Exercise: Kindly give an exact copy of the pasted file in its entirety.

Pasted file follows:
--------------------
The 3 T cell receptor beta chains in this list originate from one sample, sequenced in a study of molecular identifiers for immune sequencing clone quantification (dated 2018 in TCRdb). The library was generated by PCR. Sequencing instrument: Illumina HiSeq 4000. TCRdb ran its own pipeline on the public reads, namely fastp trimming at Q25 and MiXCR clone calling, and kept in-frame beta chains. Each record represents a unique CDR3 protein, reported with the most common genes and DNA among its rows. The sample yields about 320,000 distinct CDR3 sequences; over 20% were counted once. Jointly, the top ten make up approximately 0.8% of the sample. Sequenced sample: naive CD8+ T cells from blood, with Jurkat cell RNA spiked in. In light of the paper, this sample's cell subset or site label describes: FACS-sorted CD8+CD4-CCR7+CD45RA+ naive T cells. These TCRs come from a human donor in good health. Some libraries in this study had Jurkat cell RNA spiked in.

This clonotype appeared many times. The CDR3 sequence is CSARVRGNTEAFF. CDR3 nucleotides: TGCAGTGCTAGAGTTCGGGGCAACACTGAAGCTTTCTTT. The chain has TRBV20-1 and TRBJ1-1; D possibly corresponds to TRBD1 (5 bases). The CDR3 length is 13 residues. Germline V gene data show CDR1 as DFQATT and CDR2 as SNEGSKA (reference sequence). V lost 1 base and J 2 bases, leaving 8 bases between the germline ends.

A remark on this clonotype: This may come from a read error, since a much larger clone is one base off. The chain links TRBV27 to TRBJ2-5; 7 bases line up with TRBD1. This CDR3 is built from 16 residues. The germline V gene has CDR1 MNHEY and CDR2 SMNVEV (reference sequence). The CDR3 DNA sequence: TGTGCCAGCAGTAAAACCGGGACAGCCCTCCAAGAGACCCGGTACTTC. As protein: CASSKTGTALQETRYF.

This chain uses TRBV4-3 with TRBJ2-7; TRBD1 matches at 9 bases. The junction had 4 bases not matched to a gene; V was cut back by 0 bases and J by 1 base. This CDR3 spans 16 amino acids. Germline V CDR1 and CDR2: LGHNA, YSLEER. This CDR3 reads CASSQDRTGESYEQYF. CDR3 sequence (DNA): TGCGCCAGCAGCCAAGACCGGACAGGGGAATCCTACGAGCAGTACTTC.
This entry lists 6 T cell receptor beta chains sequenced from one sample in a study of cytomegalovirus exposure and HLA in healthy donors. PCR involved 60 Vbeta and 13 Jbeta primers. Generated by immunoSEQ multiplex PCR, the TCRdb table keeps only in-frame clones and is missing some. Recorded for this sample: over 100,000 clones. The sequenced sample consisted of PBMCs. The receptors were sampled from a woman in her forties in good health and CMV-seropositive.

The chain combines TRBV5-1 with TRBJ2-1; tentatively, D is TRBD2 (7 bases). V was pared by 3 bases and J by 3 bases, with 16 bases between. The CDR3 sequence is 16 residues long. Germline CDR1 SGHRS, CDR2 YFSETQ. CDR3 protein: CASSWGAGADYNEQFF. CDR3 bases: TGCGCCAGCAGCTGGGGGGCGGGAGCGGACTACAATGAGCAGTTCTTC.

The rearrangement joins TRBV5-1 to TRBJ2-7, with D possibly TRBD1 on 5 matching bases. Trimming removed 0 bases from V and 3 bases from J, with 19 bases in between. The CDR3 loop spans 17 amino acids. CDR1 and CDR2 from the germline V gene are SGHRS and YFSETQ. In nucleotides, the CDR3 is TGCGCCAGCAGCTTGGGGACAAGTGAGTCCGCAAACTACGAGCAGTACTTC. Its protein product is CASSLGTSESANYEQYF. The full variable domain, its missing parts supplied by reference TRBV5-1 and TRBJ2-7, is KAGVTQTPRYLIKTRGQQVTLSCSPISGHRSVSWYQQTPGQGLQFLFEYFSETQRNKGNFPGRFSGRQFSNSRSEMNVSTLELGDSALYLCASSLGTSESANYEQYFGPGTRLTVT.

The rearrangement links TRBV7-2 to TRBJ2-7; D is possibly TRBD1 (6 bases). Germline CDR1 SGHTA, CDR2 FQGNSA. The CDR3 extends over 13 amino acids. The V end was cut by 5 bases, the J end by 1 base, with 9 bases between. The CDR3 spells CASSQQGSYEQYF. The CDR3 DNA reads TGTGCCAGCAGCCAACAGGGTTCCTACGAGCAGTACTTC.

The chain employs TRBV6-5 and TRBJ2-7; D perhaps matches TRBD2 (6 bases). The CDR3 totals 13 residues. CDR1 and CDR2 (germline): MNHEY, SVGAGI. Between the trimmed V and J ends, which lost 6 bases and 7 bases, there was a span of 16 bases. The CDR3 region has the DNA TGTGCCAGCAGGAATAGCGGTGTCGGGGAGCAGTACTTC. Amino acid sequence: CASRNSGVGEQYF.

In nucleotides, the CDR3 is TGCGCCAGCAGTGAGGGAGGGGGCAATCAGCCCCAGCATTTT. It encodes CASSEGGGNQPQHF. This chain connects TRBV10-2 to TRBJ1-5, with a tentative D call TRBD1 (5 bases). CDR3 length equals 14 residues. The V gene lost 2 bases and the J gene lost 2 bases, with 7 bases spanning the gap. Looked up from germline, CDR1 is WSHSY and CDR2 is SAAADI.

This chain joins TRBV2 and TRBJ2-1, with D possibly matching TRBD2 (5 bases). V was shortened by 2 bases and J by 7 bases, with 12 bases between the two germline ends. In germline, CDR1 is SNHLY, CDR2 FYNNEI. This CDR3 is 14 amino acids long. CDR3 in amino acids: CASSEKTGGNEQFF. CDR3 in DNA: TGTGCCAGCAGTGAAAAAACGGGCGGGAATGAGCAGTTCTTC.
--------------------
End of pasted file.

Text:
The 3 T cell receptor beta chains in this list originate from one sample, sequenced in a study of molecular identifiers for immune sequencing clone quantification (dated 2018 in TCRdb). The library was generated by PCR. Sequencing instrument: Illumina HiSeq 4000. TCRdb ran its own pipeline on the public reads, namely fastp trimming at Q25 and MiXCR clone calling, and kept in-frame beta chains. Each record represents a unique CDR3 protein, reported with the most common genes and DNA among its rows. The sample yields about 320,000 distinct CDR3 sequences; over 20% were counted once. Jointly, the top ten make up approximately 0.8% of the sample. Sequenced sample: naive CD8+ T cells from blood, with Jurkat cell RNA spiked in. In light of the paper, this sample's cell subset or site label describes: FACS-sorted CD8+CD4-CCR7+CD45RA+ naive T cells. These TCRs come from a human donor in good health. Some libraries in this study had Jurkat cell RNA spiked in.

This clonotype appeared many times. The CDR3 sequence is CSARVRGNTEAFF. CDR3 nucleotides: TGCAGTGCTAGAGTTCGGGGCAACACTGAAGCTTTCTTT. The chain has TRBV20-1 and TRBJ1-1; D possibly corresponds to TRBD1 (5 bases). The CDR3 length is 13 residues. Germline V gene data show CDR1 as DFQATT and CDR2 as SNEGSKA (reference sequence). V lost 1 base and J 2 bases, leaving 8 bases between the germline ends.

A remark on this clonotype: This may come from a read error, since a much larger clone is one base off. The chain links TRBV27 to TRBJ2-5; 7 bases line up with TRBD1. This CDR3 is built from 16 residues. The germline V gene has CDR1 MNHEY and CDR2 SMNVEV (reference sequence). The CDR3 DNA sequence: TGTGCCAGCAGTAAAACCGGGACAGCCCTCCAAGAGACCCGGTACTTC. As protein: CASSKTGTALQETRYF.

This chain uses TRBV4-3 with TRBJ2-7; TRBD1 matches at 9 bases. The junction had 4 bases not matched to a gene; V was cut back by 0 bases and J by 1 base. This CDR3 spans 16 amino acids. Germline V CDR1 and CDR2: LGHNA, YSLEER. This CDR3 reads CASSQDRTGESYEQYF. CDR3 sequence (DNA): TGCGCCAGCAGCCAAGACCGGACAGGGGAATCCTACGAGCAGTACTTC.
This entry lists 6 T cell receptor beta chains sequenced from one sample in a study of cytomegalovirus exposure and HLA in healthy donors. PCR involved 60 Vbeta and 13 Jbeta primers. Generated by immunoSEQ multiplex PCR, the TCRdb table keeps only in-frame clones and is missing some. Recorded for this sample: over 100,000 clones. The sequenced sample consisted of PBMCs. The receptors were sampled from a woman in her forties in good health and CMV-seropositive.

The chain combines TRBV5-1 with TRBJ2-1; tentatively, D is TRBD2 (7 bases). V was pared by 3 bases and J by 3 bases, with 16 bases between. The CDR3 sequence is 16 residues long. Germline CDR1 SGHRS, CDR2 YFSETQ. CDR3 protein: CASSWGAGADYNEQFF. CDR3 bases: TGCGCCAGCAGCTGGGGGGCGGGAGCGGACTACAATGAGCAGTTCTTC.

The rearrangement joins TRBV5-1 to TRBJ2-7, with D possibly TRBD1 on 5 matching bases. Trimming removed 0 bases from V and 3 bases from J, with 19 bases in between. The CDR3 loop spans 17 amino acids. CDR1 and CDR2 from the germline V gene are SGHRS and YFSETQ. In nucleotides, the CDR3 is TGCGCCAGCAGCTTGGGGACAAGTGAGTCCGCAAACTACGAGCAGTACTTC. Its protein product is CASSLGTSESANYEQYF. The full variable domain, its missing parts supplied by reference TRBV5-1 and TRBJ2-7, is KAGVTQTPRYLIKTRGQQVTLSCSPISGHRSVSWYQQTPGQGLQFLFEYFSETQRNKGNFPGRFSGRQFSNSRSEMNVSTLELGDSALYLCASSLGTSESANYEQYFGPGTRLTVT.

The rearrangement links TRBV7-2 to TRBJ2-7; D is possibly TRBD1 (6 bases). Germline CDR1 SGHTA, CDR2 FQGNSA. The CDR3 extends over 13 amino acids. The V end was cut by 5 bases, the J end by 1 base, with 9 bases between. The CDR3 spells CASSQQGSYEQYF. The CDR3 DNA reads TGTGCCAGCAGCCAACAGGGTTCCTACGAGCAGTACTTC.

The chain employs TRBV6-5 and TRBJ2-7; D perhaps matches TRBD2 (6 bases). The CDR3 totals 13 residues. CDR1 and CDR2 (germline): MNHEY, SVGAGI. Between the trimmed V and J ends, which lost 6 bases and 7 bases, there was a span of 16 bases. The CDR3 region has the DNA TGTGCCAGCAGGAATAGCGGTGTCGGGGAGCAGTACTTC. Amino acid sequence: CASRNSGVGEQYF.

In nucleotides, the CDR3 is TGCGCCAGCAGTGAGGGAGGGGGCAATCAGCCCCAGCATTTT. It encodes CASSEGGGNQPQHF. This chain connects TRBV10-2 to TRBJ1-5, with a tentative D call TRBD1 (5 bases). CDR3 length equals 14 residues. The V gene lost 2 bases and the J gene lost 2 bases, with 7 bases spanning the gap. Looked up from germline, CDR1 is WSHSY and CDR2 is SAAADI.

This chain joins TRBV2 and TRBJ2-1, with D possibly matching TRBD2 (5 bases). V was shortened by 2 bases and J by 7 bases, with 12 bases between the two germline ends. In germline, CDR1 is SNHLY, CDR2 FYNNEI. This CDR3 is 14 amino acids long. CDR3 in amino acids: CASSEKTGGNEQFF. CDR3 in DNA: TGTGCCAGCAGTGAAAAAACGGGCGGGAATGAGCAGTTCTTC.